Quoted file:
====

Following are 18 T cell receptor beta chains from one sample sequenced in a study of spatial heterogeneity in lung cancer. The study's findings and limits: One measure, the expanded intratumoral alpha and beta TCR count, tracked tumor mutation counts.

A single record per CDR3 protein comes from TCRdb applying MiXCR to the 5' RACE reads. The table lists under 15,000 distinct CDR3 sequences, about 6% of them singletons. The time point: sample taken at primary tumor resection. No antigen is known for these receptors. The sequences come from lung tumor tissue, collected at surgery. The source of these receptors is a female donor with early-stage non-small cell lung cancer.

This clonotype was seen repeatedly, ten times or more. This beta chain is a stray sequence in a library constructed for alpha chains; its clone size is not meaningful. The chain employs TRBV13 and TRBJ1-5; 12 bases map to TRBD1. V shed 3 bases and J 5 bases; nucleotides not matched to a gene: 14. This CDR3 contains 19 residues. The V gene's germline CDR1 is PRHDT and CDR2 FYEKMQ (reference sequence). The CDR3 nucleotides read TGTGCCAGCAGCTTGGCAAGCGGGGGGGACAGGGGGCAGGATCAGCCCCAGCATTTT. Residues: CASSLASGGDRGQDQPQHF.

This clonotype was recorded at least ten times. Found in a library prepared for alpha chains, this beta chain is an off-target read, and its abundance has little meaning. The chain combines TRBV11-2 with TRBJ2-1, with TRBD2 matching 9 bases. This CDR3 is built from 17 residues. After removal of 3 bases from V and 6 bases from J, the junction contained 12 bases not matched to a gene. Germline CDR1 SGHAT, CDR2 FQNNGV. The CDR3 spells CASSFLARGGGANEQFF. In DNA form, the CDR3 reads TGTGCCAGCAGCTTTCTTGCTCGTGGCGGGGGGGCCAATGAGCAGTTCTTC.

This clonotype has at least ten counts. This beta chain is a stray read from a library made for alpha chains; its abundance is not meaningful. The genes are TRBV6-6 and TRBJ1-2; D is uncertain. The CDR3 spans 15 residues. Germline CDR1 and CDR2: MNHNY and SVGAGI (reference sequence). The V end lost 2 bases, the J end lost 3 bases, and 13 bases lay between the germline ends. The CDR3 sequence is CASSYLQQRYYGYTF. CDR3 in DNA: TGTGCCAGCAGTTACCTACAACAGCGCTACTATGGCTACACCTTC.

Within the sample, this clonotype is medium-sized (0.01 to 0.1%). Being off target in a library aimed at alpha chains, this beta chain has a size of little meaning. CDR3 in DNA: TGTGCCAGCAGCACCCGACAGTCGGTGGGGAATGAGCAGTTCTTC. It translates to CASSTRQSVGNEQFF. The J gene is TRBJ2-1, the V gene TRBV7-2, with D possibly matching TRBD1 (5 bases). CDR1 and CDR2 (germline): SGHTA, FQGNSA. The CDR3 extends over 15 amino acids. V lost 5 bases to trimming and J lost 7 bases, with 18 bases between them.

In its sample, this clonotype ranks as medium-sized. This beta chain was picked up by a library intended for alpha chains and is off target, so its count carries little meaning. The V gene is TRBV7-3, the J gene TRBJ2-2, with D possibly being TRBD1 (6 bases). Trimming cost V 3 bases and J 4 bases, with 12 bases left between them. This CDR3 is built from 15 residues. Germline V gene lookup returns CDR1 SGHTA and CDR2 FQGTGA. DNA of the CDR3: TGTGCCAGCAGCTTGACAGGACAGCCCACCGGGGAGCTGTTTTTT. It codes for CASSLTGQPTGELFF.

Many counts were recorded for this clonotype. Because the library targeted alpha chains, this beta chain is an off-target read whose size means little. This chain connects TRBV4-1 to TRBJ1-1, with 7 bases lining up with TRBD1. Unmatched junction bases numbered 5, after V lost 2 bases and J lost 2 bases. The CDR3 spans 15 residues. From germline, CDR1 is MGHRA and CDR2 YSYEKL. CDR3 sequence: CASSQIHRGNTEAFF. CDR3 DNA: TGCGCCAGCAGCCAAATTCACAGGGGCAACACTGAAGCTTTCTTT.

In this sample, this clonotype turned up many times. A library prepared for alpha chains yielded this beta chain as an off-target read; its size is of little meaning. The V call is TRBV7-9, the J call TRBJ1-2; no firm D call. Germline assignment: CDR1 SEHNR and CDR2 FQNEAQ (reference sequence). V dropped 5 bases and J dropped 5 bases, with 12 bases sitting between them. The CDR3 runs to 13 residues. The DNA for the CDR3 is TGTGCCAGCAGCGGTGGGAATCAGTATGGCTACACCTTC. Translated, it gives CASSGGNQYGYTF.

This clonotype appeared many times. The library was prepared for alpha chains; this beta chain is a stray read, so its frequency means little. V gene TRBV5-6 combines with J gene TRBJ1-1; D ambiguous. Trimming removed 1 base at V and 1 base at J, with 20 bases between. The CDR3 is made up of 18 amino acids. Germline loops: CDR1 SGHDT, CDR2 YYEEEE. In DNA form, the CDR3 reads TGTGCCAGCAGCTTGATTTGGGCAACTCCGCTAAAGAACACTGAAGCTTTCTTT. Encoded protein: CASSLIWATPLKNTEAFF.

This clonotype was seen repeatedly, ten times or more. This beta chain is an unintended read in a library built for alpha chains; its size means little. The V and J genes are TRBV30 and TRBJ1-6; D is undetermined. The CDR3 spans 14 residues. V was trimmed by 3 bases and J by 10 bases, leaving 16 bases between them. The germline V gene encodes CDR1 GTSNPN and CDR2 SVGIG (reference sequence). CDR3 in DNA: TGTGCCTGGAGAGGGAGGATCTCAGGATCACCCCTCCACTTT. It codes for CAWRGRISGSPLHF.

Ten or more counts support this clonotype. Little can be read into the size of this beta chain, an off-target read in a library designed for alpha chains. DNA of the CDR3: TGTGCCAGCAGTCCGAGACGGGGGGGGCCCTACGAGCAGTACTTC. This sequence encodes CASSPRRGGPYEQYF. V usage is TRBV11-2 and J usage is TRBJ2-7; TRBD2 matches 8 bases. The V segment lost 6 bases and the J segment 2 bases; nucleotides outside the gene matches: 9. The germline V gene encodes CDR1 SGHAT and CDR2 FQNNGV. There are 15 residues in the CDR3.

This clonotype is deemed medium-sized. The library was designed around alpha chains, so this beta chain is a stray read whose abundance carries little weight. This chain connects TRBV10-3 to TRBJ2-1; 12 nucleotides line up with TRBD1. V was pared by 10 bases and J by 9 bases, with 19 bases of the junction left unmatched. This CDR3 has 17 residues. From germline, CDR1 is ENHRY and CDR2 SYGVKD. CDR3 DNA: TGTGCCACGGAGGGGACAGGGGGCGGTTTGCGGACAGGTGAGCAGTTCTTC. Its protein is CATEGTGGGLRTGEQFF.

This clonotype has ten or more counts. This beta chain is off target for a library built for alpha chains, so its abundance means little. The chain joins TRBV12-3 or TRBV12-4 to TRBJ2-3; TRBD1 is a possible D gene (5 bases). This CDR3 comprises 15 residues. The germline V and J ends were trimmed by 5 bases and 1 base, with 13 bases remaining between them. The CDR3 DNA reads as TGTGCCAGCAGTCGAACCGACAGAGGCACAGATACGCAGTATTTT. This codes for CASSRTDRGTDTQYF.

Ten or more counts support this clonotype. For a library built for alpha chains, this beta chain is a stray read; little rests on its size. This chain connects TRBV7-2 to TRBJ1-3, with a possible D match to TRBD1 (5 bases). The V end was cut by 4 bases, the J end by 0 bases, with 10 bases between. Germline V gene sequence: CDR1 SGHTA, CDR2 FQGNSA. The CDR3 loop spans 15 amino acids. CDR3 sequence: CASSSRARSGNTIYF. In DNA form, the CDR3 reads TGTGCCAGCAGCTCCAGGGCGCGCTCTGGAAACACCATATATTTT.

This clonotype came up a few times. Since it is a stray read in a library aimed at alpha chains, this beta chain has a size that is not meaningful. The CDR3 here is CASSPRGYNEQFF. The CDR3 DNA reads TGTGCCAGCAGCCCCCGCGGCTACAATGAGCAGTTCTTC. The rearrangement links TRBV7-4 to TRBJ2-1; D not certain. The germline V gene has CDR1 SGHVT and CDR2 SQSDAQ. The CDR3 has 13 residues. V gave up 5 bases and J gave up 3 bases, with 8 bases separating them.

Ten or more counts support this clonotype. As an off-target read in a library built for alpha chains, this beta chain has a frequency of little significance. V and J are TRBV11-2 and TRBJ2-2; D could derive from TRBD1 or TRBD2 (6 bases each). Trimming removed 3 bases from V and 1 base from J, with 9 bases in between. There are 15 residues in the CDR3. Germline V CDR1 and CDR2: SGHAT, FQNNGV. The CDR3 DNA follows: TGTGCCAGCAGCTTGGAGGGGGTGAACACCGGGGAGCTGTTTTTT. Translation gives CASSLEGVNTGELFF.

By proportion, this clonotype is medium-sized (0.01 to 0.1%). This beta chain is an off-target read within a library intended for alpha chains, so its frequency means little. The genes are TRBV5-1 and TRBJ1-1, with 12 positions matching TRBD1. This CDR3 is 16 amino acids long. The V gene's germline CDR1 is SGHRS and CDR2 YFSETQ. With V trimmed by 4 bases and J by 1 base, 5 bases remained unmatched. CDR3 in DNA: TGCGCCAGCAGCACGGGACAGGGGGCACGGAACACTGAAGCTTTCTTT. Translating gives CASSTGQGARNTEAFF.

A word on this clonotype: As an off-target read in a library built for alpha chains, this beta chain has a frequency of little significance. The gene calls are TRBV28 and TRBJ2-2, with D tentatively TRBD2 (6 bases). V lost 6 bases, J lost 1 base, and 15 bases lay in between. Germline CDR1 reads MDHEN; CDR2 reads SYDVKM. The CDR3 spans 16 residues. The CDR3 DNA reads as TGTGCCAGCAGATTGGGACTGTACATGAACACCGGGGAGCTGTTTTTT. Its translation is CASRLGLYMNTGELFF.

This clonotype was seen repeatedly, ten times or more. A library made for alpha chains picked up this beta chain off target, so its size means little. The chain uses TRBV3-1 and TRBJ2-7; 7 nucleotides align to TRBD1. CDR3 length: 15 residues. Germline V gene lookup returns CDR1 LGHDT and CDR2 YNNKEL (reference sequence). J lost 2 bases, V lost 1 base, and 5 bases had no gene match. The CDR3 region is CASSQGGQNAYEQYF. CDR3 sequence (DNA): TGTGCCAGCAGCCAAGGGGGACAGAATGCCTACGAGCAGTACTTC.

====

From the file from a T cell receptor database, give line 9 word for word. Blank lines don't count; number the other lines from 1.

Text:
In this sample, this clonotype turned up many times. A library prepared for alpha chains yielded this beta chain as an off-target read; its size is of little meaning. The V call is TRBV7-9, the J call TRBJ1-2; no firm D call. Germline assignment: CDR1 SEHNR and CDR2 FQNEAQ (reference sequence). V dropped 5 bases and J dropped 5 bases, with 12 bases sitting between them. The CDR3 runs to 13 residues. The DNA for the CDR3 is TGTGCCAGCAGCGGTGGGAATCAGTATGGCTACACCTTC. Translated, it gives CASSGGNQYGYTF.